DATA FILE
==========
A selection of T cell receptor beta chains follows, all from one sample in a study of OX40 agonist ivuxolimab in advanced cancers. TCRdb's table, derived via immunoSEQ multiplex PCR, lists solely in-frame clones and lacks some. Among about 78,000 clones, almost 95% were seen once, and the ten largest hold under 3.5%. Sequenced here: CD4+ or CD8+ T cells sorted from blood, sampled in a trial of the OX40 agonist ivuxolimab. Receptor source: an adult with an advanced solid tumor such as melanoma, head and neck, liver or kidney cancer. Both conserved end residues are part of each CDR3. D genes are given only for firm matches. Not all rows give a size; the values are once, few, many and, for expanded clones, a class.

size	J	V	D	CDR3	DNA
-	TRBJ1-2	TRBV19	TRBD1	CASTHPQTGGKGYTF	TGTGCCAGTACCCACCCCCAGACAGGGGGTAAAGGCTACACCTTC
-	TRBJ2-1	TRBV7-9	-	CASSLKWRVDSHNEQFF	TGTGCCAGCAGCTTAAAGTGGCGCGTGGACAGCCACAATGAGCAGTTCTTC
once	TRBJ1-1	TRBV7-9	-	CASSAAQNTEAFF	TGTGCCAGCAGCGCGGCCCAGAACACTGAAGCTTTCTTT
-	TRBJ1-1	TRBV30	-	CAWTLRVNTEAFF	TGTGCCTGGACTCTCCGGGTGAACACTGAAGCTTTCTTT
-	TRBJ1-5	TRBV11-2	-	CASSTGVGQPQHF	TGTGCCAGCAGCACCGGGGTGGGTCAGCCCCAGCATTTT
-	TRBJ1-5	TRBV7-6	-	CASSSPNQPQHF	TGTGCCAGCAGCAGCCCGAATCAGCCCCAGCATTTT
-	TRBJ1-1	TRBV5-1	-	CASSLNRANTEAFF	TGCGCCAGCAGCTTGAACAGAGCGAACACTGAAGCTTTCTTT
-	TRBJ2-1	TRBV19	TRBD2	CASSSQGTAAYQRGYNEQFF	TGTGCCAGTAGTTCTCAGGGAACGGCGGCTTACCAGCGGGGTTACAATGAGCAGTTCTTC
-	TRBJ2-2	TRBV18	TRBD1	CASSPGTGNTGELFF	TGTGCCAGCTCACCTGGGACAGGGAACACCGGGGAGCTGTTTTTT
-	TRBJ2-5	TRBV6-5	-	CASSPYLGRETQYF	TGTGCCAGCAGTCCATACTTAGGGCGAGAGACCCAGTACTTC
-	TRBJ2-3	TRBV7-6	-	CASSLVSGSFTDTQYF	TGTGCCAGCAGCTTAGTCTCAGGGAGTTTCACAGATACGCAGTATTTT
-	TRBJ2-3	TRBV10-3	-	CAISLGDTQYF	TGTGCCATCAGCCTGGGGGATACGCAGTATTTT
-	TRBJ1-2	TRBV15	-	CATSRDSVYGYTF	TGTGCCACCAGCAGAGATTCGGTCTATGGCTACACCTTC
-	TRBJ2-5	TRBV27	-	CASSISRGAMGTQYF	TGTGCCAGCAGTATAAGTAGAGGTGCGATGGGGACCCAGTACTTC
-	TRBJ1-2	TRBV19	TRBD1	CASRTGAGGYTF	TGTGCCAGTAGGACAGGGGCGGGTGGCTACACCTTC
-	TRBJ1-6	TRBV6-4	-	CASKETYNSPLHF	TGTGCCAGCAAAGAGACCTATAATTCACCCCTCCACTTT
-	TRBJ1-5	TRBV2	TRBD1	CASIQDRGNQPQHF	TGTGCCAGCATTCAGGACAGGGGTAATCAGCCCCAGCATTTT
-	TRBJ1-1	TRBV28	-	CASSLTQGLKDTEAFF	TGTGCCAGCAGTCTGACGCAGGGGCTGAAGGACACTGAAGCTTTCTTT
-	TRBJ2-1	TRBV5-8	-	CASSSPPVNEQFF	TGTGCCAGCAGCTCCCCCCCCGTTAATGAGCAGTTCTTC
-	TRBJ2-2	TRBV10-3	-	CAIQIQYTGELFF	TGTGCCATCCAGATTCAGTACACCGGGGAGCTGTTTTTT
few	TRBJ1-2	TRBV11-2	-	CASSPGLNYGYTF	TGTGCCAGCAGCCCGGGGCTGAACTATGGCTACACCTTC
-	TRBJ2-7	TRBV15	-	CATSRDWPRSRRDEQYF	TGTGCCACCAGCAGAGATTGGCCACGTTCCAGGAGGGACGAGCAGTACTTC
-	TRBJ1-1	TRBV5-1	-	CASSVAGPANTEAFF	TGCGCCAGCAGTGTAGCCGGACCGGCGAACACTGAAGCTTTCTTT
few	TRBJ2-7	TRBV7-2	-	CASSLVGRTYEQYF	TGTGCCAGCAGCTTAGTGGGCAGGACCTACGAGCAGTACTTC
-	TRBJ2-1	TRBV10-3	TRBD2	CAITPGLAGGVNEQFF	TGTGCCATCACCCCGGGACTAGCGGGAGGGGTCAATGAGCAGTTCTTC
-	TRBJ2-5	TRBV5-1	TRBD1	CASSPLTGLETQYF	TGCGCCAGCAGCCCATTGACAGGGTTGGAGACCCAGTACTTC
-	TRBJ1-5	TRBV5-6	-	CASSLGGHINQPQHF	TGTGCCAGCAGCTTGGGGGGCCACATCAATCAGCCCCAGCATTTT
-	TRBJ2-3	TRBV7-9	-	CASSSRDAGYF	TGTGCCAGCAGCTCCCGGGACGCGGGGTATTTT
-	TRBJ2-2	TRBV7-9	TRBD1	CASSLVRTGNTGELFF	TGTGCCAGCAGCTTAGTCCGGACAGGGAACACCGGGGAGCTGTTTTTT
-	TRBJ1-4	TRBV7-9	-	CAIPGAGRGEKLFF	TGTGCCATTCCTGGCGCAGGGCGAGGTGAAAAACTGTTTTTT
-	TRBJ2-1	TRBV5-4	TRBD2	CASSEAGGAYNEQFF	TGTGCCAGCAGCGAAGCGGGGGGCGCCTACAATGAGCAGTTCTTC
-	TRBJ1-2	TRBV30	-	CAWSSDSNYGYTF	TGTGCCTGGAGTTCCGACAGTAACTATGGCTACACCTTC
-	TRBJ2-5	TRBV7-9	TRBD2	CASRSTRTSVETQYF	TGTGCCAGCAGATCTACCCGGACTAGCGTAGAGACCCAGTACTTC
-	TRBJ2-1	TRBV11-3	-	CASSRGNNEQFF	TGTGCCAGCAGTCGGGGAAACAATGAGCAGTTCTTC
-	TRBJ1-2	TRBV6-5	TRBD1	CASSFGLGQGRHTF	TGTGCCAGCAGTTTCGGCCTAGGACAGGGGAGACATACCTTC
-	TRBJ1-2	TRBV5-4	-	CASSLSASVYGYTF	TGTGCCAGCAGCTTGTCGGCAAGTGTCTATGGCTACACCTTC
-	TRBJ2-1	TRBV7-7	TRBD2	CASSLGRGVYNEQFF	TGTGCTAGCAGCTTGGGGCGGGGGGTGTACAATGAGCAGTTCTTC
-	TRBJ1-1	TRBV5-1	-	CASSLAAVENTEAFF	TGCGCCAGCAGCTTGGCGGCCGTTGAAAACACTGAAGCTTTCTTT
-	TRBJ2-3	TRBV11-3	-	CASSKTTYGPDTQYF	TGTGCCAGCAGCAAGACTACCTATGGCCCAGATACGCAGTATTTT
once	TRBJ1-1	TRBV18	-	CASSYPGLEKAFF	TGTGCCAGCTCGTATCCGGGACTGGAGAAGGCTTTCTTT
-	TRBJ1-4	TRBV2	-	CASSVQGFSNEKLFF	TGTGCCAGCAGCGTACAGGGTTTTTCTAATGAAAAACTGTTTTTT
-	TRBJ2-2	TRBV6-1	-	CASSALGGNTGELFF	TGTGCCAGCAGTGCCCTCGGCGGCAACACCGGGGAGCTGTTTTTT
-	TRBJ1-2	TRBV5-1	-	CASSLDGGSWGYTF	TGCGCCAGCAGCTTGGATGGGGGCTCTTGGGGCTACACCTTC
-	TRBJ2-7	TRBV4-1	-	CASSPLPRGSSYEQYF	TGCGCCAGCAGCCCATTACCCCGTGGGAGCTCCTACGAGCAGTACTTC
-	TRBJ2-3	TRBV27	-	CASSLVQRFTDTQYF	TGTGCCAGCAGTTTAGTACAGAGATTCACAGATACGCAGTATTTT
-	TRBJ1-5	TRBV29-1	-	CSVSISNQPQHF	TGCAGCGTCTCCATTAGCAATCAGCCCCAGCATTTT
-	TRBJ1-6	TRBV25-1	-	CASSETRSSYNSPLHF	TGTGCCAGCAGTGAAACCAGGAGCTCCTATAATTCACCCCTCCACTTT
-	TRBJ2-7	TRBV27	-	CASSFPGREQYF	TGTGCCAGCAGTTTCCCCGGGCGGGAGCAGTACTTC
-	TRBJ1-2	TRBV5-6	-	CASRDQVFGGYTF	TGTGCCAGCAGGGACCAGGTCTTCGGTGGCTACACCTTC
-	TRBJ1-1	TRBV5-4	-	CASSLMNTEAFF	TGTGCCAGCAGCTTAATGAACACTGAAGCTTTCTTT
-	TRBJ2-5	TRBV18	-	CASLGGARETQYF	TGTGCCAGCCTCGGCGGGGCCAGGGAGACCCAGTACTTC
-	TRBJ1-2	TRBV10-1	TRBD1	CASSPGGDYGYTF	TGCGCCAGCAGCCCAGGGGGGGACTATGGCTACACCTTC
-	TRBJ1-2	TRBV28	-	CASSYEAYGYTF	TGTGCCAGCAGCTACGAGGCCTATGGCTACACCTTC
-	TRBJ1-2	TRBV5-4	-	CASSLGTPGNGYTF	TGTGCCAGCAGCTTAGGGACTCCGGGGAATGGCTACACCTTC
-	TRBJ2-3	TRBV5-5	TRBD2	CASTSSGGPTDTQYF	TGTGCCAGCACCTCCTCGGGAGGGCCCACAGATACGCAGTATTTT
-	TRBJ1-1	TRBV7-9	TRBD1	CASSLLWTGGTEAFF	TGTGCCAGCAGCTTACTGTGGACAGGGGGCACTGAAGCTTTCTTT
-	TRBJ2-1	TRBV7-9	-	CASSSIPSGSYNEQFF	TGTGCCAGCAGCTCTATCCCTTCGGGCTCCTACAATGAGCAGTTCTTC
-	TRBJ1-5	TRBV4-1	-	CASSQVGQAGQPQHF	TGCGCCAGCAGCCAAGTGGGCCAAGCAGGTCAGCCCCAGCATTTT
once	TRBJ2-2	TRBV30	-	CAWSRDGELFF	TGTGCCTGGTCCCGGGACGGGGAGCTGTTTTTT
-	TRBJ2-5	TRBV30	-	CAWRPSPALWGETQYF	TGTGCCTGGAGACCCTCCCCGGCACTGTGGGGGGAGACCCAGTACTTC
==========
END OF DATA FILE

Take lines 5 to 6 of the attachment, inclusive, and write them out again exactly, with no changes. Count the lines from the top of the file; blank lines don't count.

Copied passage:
once	TRBJ1-1	TRBV7-9	-	CASSAAQNTEAFF	TGTGCCAGCAGCGCGGCCCAGAACACTGAAGCTTTCTTT
-	TRBJ1-1	TRBV30	-	CAWTLRVNTEAFF	TGTGCCTGGACTCTCCGGGTGAACACTGAAGCTTTCTTT